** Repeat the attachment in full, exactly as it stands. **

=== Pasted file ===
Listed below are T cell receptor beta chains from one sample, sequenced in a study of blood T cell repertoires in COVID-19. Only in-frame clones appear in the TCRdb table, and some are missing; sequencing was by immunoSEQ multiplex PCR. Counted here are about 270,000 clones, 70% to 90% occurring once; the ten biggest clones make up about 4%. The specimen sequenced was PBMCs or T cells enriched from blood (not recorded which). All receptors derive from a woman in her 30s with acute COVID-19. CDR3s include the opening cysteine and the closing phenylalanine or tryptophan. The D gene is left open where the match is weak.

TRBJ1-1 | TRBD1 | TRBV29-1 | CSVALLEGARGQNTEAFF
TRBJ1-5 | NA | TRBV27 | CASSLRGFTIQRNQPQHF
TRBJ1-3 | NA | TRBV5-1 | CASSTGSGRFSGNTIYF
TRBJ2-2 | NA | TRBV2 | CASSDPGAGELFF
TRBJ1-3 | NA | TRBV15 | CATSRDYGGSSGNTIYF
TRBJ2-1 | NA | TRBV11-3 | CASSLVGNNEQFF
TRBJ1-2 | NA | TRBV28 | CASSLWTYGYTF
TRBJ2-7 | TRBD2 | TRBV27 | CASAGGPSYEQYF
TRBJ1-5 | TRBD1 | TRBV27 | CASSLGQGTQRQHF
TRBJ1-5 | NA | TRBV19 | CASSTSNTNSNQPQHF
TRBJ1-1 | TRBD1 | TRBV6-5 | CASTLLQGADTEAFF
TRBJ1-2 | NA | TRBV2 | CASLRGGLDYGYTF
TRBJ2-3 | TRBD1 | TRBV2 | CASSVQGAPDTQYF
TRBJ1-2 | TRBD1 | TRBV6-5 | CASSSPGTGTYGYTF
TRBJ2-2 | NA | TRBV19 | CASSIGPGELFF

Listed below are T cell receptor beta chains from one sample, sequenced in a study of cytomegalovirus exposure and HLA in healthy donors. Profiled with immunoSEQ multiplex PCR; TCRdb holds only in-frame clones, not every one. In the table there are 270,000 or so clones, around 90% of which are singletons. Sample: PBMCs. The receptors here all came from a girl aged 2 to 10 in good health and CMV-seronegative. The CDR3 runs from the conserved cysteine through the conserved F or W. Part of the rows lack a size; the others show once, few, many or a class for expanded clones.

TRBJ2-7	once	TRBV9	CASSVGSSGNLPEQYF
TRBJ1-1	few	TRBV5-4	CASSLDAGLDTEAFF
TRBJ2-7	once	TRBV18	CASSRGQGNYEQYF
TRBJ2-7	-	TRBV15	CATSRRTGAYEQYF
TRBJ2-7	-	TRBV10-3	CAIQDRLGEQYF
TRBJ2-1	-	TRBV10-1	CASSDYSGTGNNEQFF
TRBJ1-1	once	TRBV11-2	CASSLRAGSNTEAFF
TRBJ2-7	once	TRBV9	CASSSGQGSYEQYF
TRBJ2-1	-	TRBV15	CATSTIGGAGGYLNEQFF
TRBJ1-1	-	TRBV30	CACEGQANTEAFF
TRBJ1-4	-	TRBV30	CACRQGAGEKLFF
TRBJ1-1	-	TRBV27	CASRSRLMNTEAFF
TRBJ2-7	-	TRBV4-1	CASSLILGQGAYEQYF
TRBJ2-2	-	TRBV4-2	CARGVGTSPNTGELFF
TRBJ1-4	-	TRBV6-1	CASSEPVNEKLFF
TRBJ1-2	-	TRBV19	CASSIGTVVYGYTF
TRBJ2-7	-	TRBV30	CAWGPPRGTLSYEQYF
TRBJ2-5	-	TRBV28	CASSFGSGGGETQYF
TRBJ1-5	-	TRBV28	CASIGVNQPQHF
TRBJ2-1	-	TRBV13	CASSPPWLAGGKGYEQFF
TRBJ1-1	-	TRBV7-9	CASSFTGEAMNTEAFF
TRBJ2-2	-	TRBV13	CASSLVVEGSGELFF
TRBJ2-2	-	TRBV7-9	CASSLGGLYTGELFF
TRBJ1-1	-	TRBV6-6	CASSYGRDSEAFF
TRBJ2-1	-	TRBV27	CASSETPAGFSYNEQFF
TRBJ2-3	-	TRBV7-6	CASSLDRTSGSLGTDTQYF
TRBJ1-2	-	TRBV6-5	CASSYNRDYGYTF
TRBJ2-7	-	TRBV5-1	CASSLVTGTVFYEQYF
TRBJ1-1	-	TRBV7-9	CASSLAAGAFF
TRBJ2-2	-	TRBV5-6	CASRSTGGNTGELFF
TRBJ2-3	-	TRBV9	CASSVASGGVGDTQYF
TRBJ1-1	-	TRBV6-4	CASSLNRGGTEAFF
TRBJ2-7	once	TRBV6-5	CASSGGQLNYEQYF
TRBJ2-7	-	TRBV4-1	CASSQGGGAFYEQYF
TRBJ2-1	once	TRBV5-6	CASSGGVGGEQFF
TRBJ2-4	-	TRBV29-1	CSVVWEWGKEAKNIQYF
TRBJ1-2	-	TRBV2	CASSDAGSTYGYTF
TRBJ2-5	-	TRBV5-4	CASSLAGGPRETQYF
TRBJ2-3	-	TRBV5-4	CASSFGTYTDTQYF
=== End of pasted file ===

Listed below are T cell receptor beta chains from one sample, sequenced in a study of blood T cell repertoires in COVID-19. Only in-frame clones appear in the TCRdb table, and some are missing; sequencing was by immunoSEQ multiplex PCR. Counted here are about 270,000 clones, 70% to 90% occurring once; the ten biggest clones make up about 4%. The specimen sequenced was PBMCs or T cells enriched from blood (not recorded which). All receptors derive from a woman in her 30s with acute COVID-19. CDR3s include the opening cysteine and the closing phenylalanine or tryptophan. The D gene is left open where the match is weak.

TRBJ1-1 | TRBD1 | TRBV29-1 | CSVALLEGARGQNTEAFF
TRBJ1-5 | NA | TRBV27 | CASSLRGFTIQRNQPQHF
TRBJ1-3 | NA | TRBV5-1 | CASSTGSGRFSGNTIYF
TRBJ2-2 | NA | TRBV2 | CASSDPGAGELFF
TRBJ1-3 | NA | TRBV15 | CATSRDYGGSSGNTIYF
TRBJ2-1 | NA | TRBV11-3 | CASSLVGNNEQFF
TRBJ1-2 | NA | TRBV28 | CASSLWTYGYTF
TRBJ2-7 | TRBD2 | TRBV27 | CASAGGPSYEQYF
TRBJ1-5 | TRBD1 | TRBV27 | CASSLGQGTQRQHF
TRBJ1-5 | NA | TRBV19 | CASSTSNTNSNQPQHF
TRBJ1-1 | TRBD1 | TRBV6-5 | CASTLLQGADTEAFF
TRBJ1-2 | NA | TRBV2 | CASLRGGLDYGYTF
TRBJ2-3 | TRBD1 | TRBV2 | CASSVQGAPDTQYF
TRBJ1-2 | TRBD1 | TRBV6-5 | CASSSPGTGTYGYTF
TRBJ2-2 | NA | TRBV19 | CASSIGPGELFF

Listed below are T cell receptor beta chains from one sample, sequenced in a study of cytomegalovirus exposure and HLA in healthy donors. Profiled with immunoSEQ multiplex PCR; TCRdb holds only in-frame clones, not every one. In the table there are 270,000 or so clones, around 90% of which are singletons. Sample: PBMCs. The receptors here all came from a girl aged 2 to 10 in good health and CMV-seronegative. The CDR3 runs from the conserved cysteine through the conserved F or W. Part of the rows lack a size; the others show once, few, many or a class for expanded clones.

TRBJ2-7	once	TRBV9	CASSVGSSGNLPEQYF
TRBJ1-1	few	TRBV5-4	CASSLDAGLDTEAFF
TRBJ2-7	once	TRBV18	CASSRGQGNYEQYF
TRBJ2-7	-	TRBV15	CATSRRTGAYEQYF
TRBJ2-7	-	TRBV10-3	CAIQDRLGEQYF
TRBJ2-1	-	TRBV10-1	CASSDYSGTGNNEQFF
TRBJ1-1	once	TRBV11-2	CASSLRAGSNTEAFF
TRBJ2-7	once	TRBV9	CASSSGQGSYEQYF
TRBJ2-1	-	TRBV15	CATSTIGGAGGYLNEQFF
TRBJ1-1	-	TRBV30	CACEGQANTEAFF
TRBJ1-4	-	TRBV30	CACRQGAGEKLFF
TRBJ1-1	-	TRBV27	CASRSRLMNTEAFF
TRBJ2-7	-	TRBV4-1	CASSLILGQGAYEQYF
TRBJ2-2	-	TRBV4-2	CARGVGTSPNTGELFF
TRBJ1-4	-	TRBV6-1	CASSEPVNEKLFF
TRBJ1-2	-	TRBV19	CASSIGTVVYGYTF
TRBJ2-7	-	TRBV30	CAWGPPRGTLSYEQYF
TRBJ2-5	-	TRBV28	CASSFGSGGGETQYF
TRBJ1-5	-	TRBV28	CASIGVNQPQHF
TRBJ2-1	-	TRBV13	CASSPPWLAGGKGYEQFF
TRBJ1-1	-	TRBV7-9	CASSFTGEAMNTEAFF
TRBJ2-2	-	TRBV13	CASSLVVEGSGELFF
TRBJ2-2	-	TRBV7-9	CASSLGGLYTGELFF
TRBJ1-1	-	TRBV6-6	CASSYGRDSEAFF
TRBJ2-1	-	TRBV27	CASSETPAGFSYNEQFF
TRBJ2-3	-	TRBV7-6	CASSLDRTSGSLGTDTQYF
TRBJ1-2	-	TRBV6-5	CASSYNRDYGYTF
TRBJ2-7	-	TRBV5-1	CASSLVTGTVFYEQYF
TRBJ1-1	-	TRBV7-9	CASSLAAGAFF
TRBJ2-2	-	TRBV5-6	CASRSTGGNTGELFF
TRBJ2-3	-	TRBV9	CASSVASGGVGDTQYF
TRBJ1-1	-	TRBV6-4	CASSLNRGGTEAFF
TRBJ2-7	once	TRBV6-5	CASSGGQLNYEQYF
TRBJ2-7	-	TRBV4-1	CASSQGGGAFYEQYF
TRBJ2-1	once	TRBV5-6	CASSGGVGGEQFF
TRBJ2-4	-	TRBV29-1	CSVVWEWGKEAKNIQYF
TRBJ1-2	-	TRBV2	CASSDAGSTYGYTF
TRBJ2-5	-	TRBV5-4	CASSLAGGPRETQYF
TRBJ2-3	-	TRBV5-4	CASSFGTYTDTQYF